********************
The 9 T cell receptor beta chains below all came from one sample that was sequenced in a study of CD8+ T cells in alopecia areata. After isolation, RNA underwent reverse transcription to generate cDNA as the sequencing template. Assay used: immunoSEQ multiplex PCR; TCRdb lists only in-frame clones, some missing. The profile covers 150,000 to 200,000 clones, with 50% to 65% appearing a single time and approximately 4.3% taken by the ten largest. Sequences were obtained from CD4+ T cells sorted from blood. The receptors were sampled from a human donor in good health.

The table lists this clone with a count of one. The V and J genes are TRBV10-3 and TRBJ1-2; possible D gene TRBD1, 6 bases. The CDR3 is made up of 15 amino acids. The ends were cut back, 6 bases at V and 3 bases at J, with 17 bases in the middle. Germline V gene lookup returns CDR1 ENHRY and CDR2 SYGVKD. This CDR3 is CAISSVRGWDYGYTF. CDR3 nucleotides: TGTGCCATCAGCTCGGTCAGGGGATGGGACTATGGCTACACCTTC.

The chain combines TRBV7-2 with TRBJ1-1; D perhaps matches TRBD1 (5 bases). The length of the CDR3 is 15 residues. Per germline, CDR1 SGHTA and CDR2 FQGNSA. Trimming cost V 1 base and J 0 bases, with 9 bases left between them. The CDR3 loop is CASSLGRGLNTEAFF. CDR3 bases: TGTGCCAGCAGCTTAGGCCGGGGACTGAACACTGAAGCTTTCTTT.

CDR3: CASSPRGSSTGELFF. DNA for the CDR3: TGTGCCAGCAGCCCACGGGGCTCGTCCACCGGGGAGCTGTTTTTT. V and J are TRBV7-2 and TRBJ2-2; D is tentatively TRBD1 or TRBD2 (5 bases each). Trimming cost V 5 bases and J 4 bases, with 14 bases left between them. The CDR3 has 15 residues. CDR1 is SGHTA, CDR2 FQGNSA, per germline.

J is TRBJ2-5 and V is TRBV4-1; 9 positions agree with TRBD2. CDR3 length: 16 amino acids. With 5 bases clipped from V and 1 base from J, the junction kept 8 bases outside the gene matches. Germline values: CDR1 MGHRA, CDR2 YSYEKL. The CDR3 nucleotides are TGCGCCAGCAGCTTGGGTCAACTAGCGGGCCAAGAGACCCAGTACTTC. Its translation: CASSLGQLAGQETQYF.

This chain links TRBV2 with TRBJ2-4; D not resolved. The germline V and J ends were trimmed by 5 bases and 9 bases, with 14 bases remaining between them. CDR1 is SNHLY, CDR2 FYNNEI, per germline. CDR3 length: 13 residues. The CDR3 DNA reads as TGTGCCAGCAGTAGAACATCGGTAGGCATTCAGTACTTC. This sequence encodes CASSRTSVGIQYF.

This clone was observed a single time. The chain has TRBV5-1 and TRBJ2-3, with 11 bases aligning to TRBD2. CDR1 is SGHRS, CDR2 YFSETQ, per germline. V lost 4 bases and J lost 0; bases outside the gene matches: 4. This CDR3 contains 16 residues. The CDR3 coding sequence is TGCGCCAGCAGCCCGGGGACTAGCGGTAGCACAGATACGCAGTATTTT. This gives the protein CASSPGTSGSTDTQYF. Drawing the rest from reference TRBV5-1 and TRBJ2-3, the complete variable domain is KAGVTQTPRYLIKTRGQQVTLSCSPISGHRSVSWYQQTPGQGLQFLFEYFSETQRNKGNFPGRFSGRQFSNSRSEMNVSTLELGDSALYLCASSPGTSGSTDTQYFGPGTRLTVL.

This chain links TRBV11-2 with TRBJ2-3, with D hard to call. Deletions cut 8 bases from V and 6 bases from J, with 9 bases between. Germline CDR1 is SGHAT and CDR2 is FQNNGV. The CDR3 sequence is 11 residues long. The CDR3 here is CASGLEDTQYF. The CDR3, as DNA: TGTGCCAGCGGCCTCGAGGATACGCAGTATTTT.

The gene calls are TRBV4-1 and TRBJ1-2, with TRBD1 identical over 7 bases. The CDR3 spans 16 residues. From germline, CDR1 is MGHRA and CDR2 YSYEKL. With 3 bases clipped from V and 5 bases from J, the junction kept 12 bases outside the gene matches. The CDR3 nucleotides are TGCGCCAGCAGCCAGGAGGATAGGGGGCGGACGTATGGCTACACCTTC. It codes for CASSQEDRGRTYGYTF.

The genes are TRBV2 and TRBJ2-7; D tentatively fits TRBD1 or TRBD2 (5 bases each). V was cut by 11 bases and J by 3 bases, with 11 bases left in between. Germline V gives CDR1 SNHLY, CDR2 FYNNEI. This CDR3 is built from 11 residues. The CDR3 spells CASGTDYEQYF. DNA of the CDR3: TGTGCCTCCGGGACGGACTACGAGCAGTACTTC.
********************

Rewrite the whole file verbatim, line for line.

The 9 T cell receptor beta chains below all came from one sample that was sequenced in a study of CD8+ T cells in alopecia areata. After isolation, RNA underwent reverse transcription to generate cDNA as the sequencing template. Assay used: immunoSEQ multiplex PCR; TCRdb lists only in-frame clones, some missing. The profile covers 150,000 to 200,000 clones, with 50% to 65% appearing a single time and approximately 4.3% taken by the ten largest. Sequences were obtained from CD4+ T cells sorted from blood. The receptors were sampled from a human donor in good health.

The table lists this clone with a count of one. The V and J genes are TRBV10-3 and TRBJ1-2; possible D gene TRBD1, 6 bases. The CDR3 is made up of 15 amino acids. The ends were cut back, 6 bases at V and 3 bases at J, with 17 bases in the middle. Germline V gene lookup returns CDR1 ENHRY and CDR2 SYGVKD. This CDR3 is CAISSVRGWDYGYTF. CDR3 nucleotides: TGTGCCATCAGCTCGGTCAGGGGATGGGACTATGGCTACACCTTC.

The chain combines TRBV7-2 with TRBJ1-1; D perhaps matches TRBD1 (5 bases). The length of the CDR3 is 15 residues. Per germline, CDR1 SGHTA and CDR2 FQGNSA. Trimming cost V 1 base and J 0 bases, with 9 bases left between them. The CDR3 loop is CASSLGRGLNTEAFF. CDR3 bases: TGTGCCAGCAGCTTAGGCCGGGGACTGAACACTGAAGCTTTCTTT.

CDR3: CASSPRGSSTGELFF. DNA for the CDR3: TGTGCCAGCAGCCCACGGGGCTCGTCCACCGGGGAGCTGTTTTTT. V and J are TRBV7-2 and TRBJ2-2; D is tentatively TRBD1 or TRBD2 (5 bases each). Trimming cost V 5 bases and J 4 bases, with 14 bases left between them. The CDR3 has 15 residues. CDR1 is SGHTA, CDR2 FQGNSA, per germline.

J is TRBJ2-5 and V is TRBV4-1; 9 positions agree with TRBD2. CDR3 length: 16 amino acids. With 5 bases clipped from V and 1 base from J, the junction kept 8 bases outside the gene matches. Germline values: CDR1 MGHRA, CDR2 YSYEKL. The CDR3 nucleotides are TGCGCCAGCAGCTTGGGTCAACTAGCGGGCCAAGAGACCCAGTACTTC. Its translation: CASSLGQLAGQETQYF.

This chain links TRBV2 with TRBJ2-4; D not resolved. The germline V and J ends were trimmed by 5 bases and 9 bases, with 14 bases remaining between them. CDR1 is SNHLY, CDR2 FYNNEI, per germline. CDR3 length: 13 residues. The CDR3 DNA reads as TGTGCCAGCAGTAGAACATCGGTAGGCATTCAGTACTTC. This sequence encodes CASSRTSVGIQYF.

This clone was observed a single time. The chain has TRBV5-1 and TRBJ2-3, with 11 bases aligning to TRBD2. CDR1 is SGHRS, CDR2 YFSETQ, per germline. V lost 4 bases and J lost 0; bases outside the gene matches: 4. This CDR3 contains 16 residues. The CDR3 coding sequence is TGCGCCAGCAGCCCGGGGACTAGCGGTAGCACAGATACGCAGTATTTT. This gives the protein CASSPGTSGSTDTQYF. Drawing the rest from reference TRBV5-1 and TRBJ2-3, the complete variable domain is KAGVTQTPRYLIKTRGQQVTLSCSPISGHRSVSWYQQTPGQGLQFLFEYFSETQRNKGNFPGRFSGRQFSNSRSEMNVSTLELGDSALYLCASSPGTSGSTDTQYFGPGTRLTVL.

This chain links TRBV11-2 with TRBJ2-3, with D hard to call. Deletions cut 8 bases from V and 6 bases from J, with 9 bases between. Germline CDR1 is SGHAT and CDR2 is FQNNGV. The CDR3 sequence is 11 residues long. The CDR3 here is CASGLEDTQYF. The CDR3, as DNA: TGTGCCAGCGGCCTCGAGGATACGCAGTATTTT.

The gene calls are TRBV4-1 and TRBJ1-2, with TRBD1 identical over 7 bases. The CDR3 spans 16 residues. From germline, CDR1 is MGHRA and CDR2 YSYEKL. With 3 bases clipped from V and 5 bases from J, the junction kept 12 bases outside the gene matches. The CDR3 nucleotides are TGCGCCAGCAGCCAGGAGGATAGGGGGCGGACGTATGGCTACACCTTC. It codes for CASSQEDRGRTYGYTF.

The genes are TRBV2 and TRBJ2-7; D tentatively fits TRBD1 or TRBD2 (5 bases each). V was cut by 11 bases and J by 3 bases, with 11 bases left in between. Germline V gives CDR1 SNHLY, CDR2 FYNNEI. This CDR3 is built from 11 residues. The CDR3 spells CASGTDYEQYF. DNA of the CDR3: TGTGCCTCCGGGACGGACTACGAGCAGTACTTC.